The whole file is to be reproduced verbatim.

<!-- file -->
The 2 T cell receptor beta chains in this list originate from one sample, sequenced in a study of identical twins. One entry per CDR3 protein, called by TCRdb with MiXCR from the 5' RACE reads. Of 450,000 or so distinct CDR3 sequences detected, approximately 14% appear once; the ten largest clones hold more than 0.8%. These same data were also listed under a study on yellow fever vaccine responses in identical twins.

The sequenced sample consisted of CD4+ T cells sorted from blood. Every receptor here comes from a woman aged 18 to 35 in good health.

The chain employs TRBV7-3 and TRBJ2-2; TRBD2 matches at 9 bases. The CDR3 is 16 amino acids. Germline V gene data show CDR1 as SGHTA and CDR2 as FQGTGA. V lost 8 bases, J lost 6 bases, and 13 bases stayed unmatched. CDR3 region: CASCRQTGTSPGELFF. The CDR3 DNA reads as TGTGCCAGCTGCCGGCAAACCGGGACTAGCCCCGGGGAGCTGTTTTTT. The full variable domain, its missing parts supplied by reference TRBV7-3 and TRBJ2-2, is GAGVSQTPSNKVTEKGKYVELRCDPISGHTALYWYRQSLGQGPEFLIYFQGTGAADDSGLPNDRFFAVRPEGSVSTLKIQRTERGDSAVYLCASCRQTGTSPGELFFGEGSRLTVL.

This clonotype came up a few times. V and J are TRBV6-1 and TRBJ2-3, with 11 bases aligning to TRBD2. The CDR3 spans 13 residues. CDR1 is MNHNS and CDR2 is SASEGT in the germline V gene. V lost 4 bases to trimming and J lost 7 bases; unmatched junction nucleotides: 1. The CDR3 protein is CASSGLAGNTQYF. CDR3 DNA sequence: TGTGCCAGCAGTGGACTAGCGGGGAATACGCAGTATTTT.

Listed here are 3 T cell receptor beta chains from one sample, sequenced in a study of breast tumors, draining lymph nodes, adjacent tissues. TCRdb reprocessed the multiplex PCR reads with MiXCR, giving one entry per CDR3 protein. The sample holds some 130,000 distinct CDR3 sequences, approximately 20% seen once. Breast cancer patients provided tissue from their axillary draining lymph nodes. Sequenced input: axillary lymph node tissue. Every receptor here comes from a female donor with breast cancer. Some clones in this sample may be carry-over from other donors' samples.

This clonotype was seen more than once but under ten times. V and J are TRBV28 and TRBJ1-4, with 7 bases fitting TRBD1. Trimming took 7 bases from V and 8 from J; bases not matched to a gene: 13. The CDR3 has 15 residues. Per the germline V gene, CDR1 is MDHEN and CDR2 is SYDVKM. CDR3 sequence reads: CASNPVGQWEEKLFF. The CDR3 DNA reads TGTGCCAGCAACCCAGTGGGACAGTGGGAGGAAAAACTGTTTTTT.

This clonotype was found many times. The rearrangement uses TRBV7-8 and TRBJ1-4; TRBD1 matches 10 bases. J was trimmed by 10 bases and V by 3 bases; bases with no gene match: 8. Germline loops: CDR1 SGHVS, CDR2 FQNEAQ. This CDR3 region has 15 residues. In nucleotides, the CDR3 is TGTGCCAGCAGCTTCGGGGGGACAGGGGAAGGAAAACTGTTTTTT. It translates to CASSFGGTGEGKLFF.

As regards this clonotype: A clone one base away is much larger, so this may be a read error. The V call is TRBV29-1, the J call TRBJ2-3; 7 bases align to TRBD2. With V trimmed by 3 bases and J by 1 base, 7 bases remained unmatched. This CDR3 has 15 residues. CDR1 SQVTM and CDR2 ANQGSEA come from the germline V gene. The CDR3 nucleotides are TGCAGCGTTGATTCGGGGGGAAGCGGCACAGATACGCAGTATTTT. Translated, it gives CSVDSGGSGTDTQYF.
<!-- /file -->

The 2 T cell receptor beta chains in this list originate from one sample, sequenced in a study of identical twins. One entry per CDR3 protein, called by TCRdb with MiXCR from the 5' RACE reads. Of 450,000 or so distinct CDR3 sequences detected, approximately 14% appear once; the ten largest clones hold more than 0.8%. These same data were also listed under a study on yellow fever vaccine responses in identical twins.

The sequenced sample consisted of CD4+ T cells sorted from blood. Every receptor here comes from a woman aged 18 to 35 in good health.

The chain employs TRBV7-3 and TRBJ2-2; TRBD2 matches at 9 bases. The CDR3 is 16 amino acids. Germline V gene data show CDR1 as SGHTA and CDR2 as FQGTGA. V lost 8 bases, J lost 6 bases, and 13 bases stayed unmatched. CDR3 region: CASCRQTGTSPGELFF. The CDR3 DNA reads as TGTGCCAGCTGCCGGCAAACCGGGACTAGCCCCGGGGAGCTGTTTTTT. The full variable domain, its missing parts supplied by reference TRBV7-3 and TRBJ2-2, is GAGVSQTPSNKVTEKGKYVELRCDPISGHTALYWYRQSLGQGPEFLIYFQGTGAADDSGLPNDRFFAVRPEGSVSTLKIQRTERGDSAVYLCASCRQTGTSPGELFFGEGSRLTVL.

This clonotype came up a few times. V and J are TRBV6-1 and TRBJ2-3, with 11 bases aligning to TRBD2. The CDR3 spans 13 residues. CDR1 is MNHNS and CDR2 is SASEGT in the germline V gene. V lost 4 bases to trimming and J lost 7 bases; unmatched junction nucleotides: 1. The CDR3 protein is CASSGLAGNTQYF. CDR3 DNA sequence: TGTGCCAGCAGTGGACTAGCGGGGAATACGCAGTATTTT.

Listed here are 3 T cell receptor beta chains from one sample, sequenced in a study of breast tumors, draining lymph nodes, adjacent tissues. TCRdb reprocessed the multiplex PCR reads with MiXCR, giving one entry per CDR3 protein. The sample holds some 130,000 distinct CDR3 sequences, approximately 20% seen once. Breast cancer patients provided tissue from their axillary draining lymph nodes. Sequenced input: axillary lymph node tissue. Every receptor here comes from a female donor with breast cancer. Some clones in this sample may be carry-over from other donors' samples.

This clonotype was seen more than once but under ten times. V and J are TRBV28 and TRBJ1-4, with 7 bases fitting TRBD1. Trimming took 7 bases from V and 8 from J; bases not matched to a gene: 13. The CDR3 has 15 residues. Per the germline V gene, CDR1 is MDHEN and CDR2 is SYDVKM. CDR3 sequence reads: CASNPVGQWEEKLFF. The CDR3 DNA reads TGTGCCAGCAACCCAGTGGGACAGTGGGAGGAAAAACTGTTTTTT.

This clonotype was found many times. The rearrangement uses TRBV7-8 and TRBJ1-4; TRBD1 matches 10 bases. J was trimmed by 10 bases and V by 3 bases; bases with no gene match: 8. Germline loops: CDR1 SGHVS, CDR2 FQNEAQ. This CDR3 region has 15 residues. In nucleotides, the CDR3 is TGTGCCAGCAGCTTCGGGGGGACAGGGGAAGGAAAACTGTTTTTT. It translates to CASSFGGTGEGKLFF.

As regards this clonotype: A clone one base away is much larger, so this may be a read error. The V call is TRBV29-1, the J call TRBJ2-3; 7 bases align to TRBD2. With V trimmed by 3 bases and J by 1 base, 7 bases remained unmatched. This CDR3 has 15 residues. CDR1 SQVTM and CDR2 ANQGSEA come from the germline V gene. The CDR3 nucleotides are TGCAGCGTTGATTCGGGGGGAAGCGGCACAGATACGCAGTATTTT. Translated, it gives CSVDSGGSGTDTQYF.